_{col}≤ 0.5 (m)]. The Pareto optimal solution is shown in Figure 5. Once again, it is observed that they act in conflicting manner. But a much higher value of purity (97%) can be obtained as compared to case 1.1 where the highest purity value obtained was 87%. Moreover, the highest yield value obtained in case 1.1 was 79% against a purity value of 76%. The yield in this case is 90% corresponding to value of purity being marginally more than 90%. Hence a drastic improvement is achieved when column length is introduced as a decision variable. The purity also acts in a conflicting manner against raffinate flow rate, as is evident from Figure 6. A very low value of β (≈ 0.1) is required to achieve 97% purity, indicating the requirement of a higher residence time in section P. Figure 6 represents that a high value of desorbent flow rate (γ ≈ 3.5) is required to achieve a purity in the range of 94% to 97%. Just as in case 1.1, γ must be kept above a threshold value; further increase in γ will not improve purity. An increase in column length also improves purity, as represented by Figure 6. Larger column length means that the reactants will have more residence time, hence improving the conversion, purity and yield. As far as switch time is concerned, it has increased to about 11 min (see Figure 6) as compared to 5 min in Case 1.1. This is due to the introduction of column length as a decision variable. A higher L

_{col}value means indicates requirement of a higher residence time before a switch is made.

#### 7.2. Case 2.2 Maximisation of Purity and Minimisation of Desorbent Consumption

_{col}≤ 0.5 (m)]. The Pareto optimal solutions are shown in Figure 7. Figure 7 shows the relation between γ and purity. At lower values of γ, a linear relation exists with purity. However, after that, the graph becomes exponential; indicating that a slight increase in purity would require a very high desorbent consumption, just as in case 1.2. Hence, γ should be just high enough above a threshold value (≈2 in this case). Further increase is not necessary.

## 8. Conclusions

## Author Contributions

## Funding

## Institutional Review Board Statement

## Informed Consent Statement

## Data Availability Statement

## Conflicts of Interest

## References

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**Figure 1.**Schematic flow diagram of the SMBR. The inlets and outlets divide the entire system into four section, P, Q, R and S with respectively p, q, r and s number of columns. The flow retes in each section is given by Qq = (1 − β)Qq, Qr = (1 − β + γ)Qp, Qs = (1 − α)Qp, where α, β and γ are given by F/Qp, Ra/Qp, E/Qp.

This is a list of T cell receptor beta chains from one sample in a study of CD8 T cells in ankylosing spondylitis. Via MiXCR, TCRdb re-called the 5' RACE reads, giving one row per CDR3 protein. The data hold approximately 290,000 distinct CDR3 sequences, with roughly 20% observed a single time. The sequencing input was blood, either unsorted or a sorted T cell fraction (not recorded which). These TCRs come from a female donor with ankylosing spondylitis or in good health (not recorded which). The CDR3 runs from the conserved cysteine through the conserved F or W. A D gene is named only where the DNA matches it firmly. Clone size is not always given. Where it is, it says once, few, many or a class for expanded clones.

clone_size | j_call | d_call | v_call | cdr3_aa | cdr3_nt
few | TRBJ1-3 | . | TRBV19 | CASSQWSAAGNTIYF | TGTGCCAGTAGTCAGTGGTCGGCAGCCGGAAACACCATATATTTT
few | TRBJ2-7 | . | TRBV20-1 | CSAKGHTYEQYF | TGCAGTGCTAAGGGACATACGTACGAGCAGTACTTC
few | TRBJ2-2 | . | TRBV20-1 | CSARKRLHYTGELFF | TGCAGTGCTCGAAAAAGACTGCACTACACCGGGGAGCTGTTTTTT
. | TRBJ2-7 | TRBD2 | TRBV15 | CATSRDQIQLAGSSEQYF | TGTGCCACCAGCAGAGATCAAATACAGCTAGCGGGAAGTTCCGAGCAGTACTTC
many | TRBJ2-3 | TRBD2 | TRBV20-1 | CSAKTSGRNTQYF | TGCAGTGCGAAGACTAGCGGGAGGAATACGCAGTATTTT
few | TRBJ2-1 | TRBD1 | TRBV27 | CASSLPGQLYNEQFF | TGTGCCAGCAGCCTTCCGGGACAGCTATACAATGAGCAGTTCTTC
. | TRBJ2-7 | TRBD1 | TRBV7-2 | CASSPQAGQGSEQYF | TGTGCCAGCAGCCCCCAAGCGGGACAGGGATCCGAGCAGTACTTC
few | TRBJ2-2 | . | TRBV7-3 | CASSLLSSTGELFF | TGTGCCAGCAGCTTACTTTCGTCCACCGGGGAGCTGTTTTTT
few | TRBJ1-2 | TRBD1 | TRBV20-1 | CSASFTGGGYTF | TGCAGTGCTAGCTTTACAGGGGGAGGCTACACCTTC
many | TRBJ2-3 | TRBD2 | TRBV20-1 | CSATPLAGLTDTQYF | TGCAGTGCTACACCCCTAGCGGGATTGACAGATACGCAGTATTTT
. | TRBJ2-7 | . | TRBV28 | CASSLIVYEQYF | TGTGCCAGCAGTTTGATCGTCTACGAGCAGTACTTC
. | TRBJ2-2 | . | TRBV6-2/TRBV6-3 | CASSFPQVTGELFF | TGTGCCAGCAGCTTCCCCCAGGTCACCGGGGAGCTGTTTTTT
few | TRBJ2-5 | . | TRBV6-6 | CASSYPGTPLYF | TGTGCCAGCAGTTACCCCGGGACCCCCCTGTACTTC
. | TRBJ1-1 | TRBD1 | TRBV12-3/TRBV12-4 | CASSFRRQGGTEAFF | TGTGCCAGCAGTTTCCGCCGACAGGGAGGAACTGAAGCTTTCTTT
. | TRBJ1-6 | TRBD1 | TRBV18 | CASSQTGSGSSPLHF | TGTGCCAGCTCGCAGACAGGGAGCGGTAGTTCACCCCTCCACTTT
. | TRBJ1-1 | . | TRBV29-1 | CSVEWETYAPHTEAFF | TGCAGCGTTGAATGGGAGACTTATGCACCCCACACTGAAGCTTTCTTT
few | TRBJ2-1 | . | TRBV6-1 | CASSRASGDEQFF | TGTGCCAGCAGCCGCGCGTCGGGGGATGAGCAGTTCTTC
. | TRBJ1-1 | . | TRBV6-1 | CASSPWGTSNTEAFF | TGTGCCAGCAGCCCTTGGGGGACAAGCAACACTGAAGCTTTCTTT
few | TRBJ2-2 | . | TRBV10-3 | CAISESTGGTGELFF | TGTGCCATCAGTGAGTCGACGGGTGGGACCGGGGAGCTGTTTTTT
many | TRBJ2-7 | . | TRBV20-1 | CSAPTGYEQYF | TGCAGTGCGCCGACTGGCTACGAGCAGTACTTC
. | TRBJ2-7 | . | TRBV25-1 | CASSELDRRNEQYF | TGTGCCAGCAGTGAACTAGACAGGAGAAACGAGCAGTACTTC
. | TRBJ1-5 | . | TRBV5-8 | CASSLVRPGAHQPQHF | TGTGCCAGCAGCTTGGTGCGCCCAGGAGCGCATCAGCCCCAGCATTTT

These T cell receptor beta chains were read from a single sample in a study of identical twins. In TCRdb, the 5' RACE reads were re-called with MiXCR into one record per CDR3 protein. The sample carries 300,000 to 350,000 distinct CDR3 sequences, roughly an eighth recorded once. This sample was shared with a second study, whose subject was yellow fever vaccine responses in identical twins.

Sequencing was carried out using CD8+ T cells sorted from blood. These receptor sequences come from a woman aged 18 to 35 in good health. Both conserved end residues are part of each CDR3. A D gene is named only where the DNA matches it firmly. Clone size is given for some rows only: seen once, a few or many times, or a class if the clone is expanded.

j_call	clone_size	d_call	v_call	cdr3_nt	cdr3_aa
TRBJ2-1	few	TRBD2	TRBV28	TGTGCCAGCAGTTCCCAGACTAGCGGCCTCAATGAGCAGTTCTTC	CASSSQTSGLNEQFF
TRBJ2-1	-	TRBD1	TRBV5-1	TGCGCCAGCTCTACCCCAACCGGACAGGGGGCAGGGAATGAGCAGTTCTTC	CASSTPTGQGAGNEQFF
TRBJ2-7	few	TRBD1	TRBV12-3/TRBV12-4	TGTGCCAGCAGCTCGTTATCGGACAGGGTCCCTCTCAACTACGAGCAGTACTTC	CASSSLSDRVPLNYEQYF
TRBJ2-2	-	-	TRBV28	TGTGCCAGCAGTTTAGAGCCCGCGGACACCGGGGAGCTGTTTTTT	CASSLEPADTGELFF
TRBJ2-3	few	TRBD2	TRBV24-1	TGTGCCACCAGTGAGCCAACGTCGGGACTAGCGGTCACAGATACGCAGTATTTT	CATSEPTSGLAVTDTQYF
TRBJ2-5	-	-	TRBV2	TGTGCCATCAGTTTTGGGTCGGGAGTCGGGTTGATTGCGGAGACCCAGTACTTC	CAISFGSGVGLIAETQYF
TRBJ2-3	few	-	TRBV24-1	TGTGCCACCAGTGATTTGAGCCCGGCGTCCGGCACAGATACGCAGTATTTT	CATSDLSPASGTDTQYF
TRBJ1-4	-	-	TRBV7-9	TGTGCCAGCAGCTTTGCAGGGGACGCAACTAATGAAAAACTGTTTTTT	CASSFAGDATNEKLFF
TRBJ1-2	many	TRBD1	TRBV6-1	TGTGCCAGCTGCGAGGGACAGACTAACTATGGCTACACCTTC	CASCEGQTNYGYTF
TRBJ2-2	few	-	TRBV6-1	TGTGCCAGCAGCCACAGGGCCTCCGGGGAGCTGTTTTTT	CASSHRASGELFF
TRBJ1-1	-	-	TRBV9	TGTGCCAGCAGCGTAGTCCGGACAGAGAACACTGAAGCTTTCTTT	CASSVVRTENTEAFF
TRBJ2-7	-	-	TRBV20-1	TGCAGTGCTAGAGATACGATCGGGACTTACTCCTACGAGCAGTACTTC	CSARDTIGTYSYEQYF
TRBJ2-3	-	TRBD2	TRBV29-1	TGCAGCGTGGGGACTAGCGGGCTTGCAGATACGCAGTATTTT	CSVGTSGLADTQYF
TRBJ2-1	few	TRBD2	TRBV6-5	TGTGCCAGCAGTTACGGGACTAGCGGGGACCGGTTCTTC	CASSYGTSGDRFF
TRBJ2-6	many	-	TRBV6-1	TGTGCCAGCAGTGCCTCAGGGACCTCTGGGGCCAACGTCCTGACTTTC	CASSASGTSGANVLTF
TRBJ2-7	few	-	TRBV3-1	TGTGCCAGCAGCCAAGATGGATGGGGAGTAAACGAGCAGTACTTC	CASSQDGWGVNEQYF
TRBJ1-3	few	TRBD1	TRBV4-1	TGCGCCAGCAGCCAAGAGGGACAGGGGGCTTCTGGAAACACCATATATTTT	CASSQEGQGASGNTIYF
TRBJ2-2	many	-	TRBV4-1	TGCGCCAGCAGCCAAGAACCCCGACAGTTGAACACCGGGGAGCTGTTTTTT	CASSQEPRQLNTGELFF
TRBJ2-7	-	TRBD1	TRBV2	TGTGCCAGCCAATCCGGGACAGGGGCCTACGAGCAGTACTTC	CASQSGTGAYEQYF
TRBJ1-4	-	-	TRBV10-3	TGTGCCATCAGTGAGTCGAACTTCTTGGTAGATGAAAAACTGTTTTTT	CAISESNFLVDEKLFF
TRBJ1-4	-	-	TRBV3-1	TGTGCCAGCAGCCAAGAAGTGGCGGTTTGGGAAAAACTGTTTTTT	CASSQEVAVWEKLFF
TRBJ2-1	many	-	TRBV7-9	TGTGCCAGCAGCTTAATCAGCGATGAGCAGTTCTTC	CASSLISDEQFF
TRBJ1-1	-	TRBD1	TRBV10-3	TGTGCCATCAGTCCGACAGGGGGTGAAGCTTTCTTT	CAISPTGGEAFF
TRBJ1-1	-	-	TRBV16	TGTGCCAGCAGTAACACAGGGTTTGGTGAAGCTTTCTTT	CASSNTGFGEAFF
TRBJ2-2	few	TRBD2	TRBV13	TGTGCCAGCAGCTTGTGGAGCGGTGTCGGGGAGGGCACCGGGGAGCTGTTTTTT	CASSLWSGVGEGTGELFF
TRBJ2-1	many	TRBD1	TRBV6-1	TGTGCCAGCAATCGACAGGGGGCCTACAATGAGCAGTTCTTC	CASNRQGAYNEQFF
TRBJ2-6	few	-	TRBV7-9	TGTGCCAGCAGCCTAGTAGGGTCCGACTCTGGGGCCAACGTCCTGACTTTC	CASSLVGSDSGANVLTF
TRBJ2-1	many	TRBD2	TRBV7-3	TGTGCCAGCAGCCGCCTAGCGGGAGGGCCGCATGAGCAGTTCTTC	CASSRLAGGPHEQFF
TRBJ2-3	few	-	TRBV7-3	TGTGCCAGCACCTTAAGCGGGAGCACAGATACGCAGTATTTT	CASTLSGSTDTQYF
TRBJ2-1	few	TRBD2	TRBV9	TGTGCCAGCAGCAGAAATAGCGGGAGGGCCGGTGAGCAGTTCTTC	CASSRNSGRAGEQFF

**Figure 2.**Existing set-up (Case 1.1 Maximization of Yield and Purity): Pareto optimal solutions and corresponding operating variables.

**Figure 3.**Steady state concentration profiles of methyl oleate-water-olenic acid system; (

**a**) corresponding to point 1 & (

**b**) corresponding to point 2 of Figure 2.

**Figure 4.**Case 1.2 Existing set-up. Maximization of Purity and minimization of Desorbent flow rate: Pareto optimal solutions and corresponding operating variables.

**Figure 6.**Case 2.1 Design-stage Optimization. Maximization of Yield and Purity. Corresponding operating variables for Pareto solutions shown in Figure 5.

**Figure 7.**Case 2.2 Design-stage Optimization. Maximization of Purity and minimization of desorbent consumption. Pareto optimal solutions and corresponding operating variables.

**Table 1.**Optimisation problems along with their objective functions, constraints, decision variables and fixed parameters.

Case | Objective Functions | Constraints | Decision Variables | Fixed Parameters |
---|---|---|---|---|

1.1 Existing setup | Maximum Y_{ME}Maximum P _{ME} | Y_{ME} ≥ 50%P _{ME} ≥ 50% | 1 ≤ t_{s} ≤ 17 (min)0.1 ≤ β ≤ 1 1 ≤ γ ≤ 5 | Q_{P} = 1.66 ml/min α = 0.1 [F] = 0.21 mol/lit L _{col} = 25 cm, N_{col} = 4 |

1.2 Existing setup | Maximum P_{ME}Minimum γ | Y_{ME} ≥ 50%P _{ME} ≥ 50% | Same as Case 1.1 | Same as Case 1.1 |

2.1 Design stage | Maximum Y_{ME}Maximum P _{ME} | Y_{ME} ≥ 50%P _{ME} ≥ 50% | Same as Case 1.1 0.2 ≤ L _{col} ≤ 0.5 (m) | Same as Case 1.1 except L_{col} is not fixed |

2.2 Design stage | Maximum P_{ME}Minimum γ | Y_{ME} ≥ 50%P _{ME} ≥ 50% | Same as Case 2.1 | Same as Case 2.1 |

Number of generations, N_{gen} | 50 |

Population size, P_{pop} | 50 |

Probability of crossover, P_{cross} | 0.65 |

Probability of mutation, P_{mute} | 0.002 |

Spreading parameter, σ | 0.075 |

Sharing function exponent, α | 2.0 |

Random number generator seed, S_{r} | 0.455 |

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Ray, N.M.; Ray, A.K.
Multi-Objective Optimisation of Biodiesel Synthesis in Simulated Moving Bed Reactor. *Separations* **2021**, *8*, 127.
https://doi.org/10.3390/separations8080127

**AMA Style**

Ray NM, Ray AK.
Multi-Objective Optimisation of Biodiesel Synthesis in Simulated Moving Bed Reactor. *Separations*. 2021; 8(8):127.
https://doi.org/10.3390/separations8080127

**Chicago/Turabian Style**

Ray, Nillohit Mitra, and Ajay K. Ray.
2021. "Multi-Objective Optimisation of Biodiesel Synthesis in Simulated Moving Bed Reactor" *Separations* 8, no. 8: 127.
https://doi.org/10.3390/separations8080127